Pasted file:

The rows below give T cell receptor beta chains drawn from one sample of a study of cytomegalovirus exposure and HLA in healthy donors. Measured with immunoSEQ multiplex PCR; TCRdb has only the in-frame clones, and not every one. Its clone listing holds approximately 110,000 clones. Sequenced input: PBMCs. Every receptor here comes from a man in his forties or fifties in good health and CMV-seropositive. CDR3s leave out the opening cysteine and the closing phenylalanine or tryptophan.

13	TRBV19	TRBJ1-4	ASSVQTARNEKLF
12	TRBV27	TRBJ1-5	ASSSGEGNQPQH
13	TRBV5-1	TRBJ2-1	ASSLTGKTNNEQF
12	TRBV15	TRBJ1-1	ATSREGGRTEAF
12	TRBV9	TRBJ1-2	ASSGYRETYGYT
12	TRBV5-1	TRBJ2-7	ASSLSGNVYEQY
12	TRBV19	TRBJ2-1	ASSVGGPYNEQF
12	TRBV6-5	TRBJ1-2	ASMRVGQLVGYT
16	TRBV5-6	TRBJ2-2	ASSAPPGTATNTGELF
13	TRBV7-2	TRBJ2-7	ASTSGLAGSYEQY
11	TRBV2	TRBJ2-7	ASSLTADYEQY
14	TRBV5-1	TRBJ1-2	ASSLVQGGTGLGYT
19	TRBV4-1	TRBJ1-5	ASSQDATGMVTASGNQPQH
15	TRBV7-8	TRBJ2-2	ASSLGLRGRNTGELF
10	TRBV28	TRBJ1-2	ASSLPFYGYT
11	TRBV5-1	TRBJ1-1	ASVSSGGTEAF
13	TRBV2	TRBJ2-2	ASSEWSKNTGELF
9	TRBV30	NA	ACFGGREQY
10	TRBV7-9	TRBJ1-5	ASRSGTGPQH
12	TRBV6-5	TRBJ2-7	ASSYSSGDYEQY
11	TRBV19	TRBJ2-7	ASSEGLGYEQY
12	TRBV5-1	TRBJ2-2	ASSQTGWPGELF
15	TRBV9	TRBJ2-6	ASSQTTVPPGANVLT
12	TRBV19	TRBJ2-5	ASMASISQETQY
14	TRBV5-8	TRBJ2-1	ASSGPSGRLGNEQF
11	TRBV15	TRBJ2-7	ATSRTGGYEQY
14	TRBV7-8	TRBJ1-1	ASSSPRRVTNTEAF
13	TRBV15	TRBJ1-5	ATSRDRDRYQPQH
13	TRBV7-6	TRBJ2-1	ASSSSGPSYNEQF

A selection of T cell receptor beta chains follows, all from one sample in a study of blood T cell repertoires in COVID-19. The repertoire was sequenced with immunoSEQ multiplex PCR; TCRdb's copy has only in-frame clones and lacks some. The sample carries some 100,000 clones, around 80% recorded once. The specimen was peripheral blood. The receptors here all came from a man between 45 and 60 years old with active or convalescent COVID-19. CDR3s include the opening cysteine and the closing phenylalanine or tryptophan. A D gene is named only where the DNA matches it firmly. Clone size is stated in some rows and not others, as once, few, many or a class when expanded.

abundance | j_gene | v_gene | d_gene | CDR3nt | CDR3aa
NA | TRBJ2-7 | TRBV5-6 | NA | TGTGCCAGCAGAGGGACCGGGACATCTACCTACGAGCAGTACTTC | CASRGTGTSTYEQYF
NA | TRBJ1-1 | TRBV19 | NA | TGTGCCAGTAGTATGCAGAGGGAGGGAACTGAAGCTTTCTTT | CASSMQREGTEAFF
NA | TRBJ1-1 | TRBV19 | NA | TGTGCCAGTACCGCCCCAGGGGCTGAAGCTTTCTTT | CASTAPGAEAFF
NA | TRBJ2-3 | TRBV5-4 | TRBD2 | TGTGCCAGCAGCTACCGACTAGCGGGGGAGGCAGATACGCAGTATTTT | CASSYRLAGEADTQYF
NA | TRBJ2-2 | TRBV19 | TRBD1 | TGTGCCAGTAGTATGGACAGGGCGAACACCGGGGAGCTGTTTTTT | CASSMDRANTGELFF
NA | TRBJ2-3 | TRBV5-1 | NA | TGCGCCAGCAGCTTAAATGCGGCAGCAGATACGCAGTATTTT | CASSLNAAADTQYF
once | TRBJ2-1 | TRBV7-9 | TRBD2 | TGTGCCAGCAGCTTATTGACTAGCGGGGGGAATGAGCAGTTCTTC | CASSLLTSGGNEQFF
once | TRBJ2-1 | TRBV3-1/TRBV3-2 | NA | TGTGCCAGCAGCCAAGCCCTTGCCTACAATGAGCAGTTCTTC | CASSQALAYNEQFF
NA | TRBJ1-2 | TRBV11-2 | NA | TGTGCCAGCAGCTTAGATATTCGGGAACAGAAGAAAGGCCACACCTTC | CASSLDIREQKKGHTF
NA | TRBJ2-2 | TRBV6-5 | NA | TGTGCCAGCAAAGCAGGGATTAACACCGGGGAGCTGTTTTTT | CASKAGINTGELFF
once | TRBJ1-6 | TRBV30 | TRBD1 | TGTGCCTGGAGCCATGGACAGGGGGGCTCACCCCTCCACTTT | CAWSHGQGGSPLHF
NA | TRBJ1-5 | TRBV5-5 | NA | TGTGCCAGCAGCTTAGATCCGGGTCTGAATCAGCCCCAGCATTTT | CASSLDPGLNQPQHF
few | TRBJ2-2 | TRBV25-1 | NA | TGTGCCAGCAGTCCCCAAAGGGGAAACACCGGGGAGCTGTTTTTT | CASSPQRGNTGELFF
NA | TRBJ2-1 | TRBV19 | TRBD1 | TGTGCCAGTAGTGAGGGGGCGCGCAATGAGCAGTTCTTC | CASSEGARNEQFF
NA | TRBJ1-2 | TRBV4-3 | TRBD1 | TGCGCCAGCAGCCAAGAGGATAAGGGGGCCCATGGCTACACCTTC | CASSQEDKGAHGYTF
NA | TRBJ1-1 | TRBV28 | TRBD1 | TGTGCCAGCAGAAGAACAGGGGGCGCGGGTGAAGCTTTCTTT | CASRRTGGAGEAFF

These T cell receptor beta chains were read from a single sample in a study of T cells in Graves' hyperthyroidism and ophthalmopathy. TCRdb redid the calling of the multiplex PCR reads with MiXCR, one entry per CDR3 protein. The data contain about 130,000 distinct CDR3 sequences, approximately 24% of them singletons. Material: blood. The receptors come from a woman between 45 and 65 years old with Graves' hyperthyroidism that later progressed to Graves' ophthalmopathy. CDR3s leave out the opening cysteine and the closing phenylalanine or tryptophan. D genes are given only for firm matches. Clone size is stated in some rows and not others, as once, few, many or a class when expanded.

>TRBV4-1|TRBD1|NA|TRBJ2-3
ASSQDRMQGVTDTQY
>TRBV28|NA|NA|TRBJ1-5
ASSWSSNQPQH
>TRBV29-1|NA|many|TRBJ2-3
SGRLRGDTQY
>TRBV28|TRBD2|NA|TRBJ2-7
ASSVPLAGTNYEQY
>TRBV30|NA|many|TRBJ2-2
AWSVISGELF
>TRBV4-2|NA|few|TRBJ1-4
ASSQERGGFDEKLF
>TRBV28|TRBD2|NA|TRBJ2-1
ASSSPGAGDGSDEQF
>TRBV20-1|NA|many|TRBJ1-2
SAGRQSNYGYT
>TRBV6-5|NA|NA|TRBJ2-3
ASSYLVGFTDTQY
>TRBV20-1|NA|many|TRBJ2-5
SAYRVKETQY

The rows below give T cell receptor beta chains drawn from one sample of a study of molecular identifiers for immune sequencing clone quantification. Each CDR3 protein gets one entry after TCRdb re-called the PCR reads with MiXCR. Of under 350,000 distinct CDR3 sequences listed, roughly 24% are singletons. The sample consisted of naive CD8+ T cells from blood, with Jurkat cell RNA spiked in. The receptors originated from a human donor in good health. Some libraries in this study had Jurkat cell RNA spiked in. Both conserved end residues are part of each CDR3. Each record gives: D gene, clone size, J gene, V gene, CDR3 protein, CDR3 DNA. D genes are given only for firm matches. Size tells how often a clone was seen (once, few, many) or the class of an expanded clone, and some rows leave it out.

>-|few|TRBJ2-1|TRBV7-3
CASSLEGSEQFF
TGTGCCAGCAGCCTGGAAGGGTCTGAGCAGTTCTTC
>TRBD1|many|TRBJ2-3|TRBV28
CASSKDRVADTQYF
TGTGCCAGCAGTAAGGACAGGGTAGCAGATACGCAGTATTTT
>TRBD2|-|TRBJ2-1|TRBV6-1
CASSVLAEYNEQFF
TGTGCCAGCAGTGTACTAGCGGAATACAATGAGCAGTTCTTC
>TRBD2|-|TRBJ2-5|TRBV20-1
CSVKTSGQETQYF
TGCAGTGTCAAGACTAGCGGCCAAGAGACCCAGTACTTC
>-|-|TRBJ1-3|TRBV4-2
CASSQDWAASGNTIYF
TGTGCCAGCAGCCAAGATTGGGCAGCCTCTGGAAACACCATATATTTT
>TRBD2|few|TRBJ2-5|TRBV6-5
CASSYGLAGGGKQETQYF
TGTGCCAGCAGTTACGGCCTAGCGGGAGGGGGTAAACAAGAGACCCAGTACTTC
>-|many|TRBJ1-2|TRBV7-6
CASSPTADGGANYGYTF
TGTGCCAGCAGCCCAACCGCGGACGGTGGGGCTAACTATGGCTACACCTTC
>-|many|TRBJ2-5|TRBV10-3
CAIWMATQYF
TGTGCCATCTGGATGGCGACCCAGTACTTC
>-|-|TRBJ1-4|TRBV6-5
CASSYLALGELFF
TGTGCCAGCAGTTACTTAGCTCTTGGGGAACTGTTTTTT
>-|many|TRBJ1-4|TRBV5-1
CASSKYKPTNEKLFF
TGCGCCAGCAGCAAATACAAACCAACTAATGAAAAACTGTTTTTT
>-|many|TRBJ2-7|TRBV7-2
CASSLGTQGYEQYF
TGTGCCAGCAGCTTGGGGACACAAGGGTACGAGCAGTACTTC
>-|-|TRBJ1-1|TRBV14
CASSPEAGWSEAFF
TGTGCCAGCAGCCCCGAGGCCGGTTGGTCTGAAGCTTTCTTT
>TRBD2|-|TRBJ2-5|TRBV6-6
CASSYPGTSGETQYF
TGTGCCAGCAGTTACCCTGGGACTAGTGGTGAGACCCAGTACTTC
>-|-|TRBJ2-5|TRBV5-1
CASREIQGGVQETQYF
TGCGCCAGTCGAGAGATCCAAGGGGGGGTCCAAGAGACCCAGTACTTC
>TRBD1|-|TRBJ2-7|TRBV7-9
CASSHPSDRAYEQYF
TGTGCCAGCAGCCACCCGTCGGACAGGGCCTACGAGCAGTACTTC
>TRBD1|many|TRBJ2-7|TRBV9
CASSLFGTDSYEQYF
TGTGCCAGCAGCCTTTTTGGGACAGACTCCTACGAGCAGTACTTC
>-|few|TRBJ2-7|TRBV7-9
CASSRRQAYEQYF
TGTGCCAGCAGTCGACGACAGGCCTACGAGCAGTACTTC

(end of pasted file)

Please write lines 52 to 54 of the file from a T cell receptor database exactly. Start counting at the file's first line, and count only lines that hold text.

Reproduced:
>TRBV28|NA|NA|TRBJ1-5
ASSWSSNQPQH
>TRBV29-1|NA|many|TRBJ2-3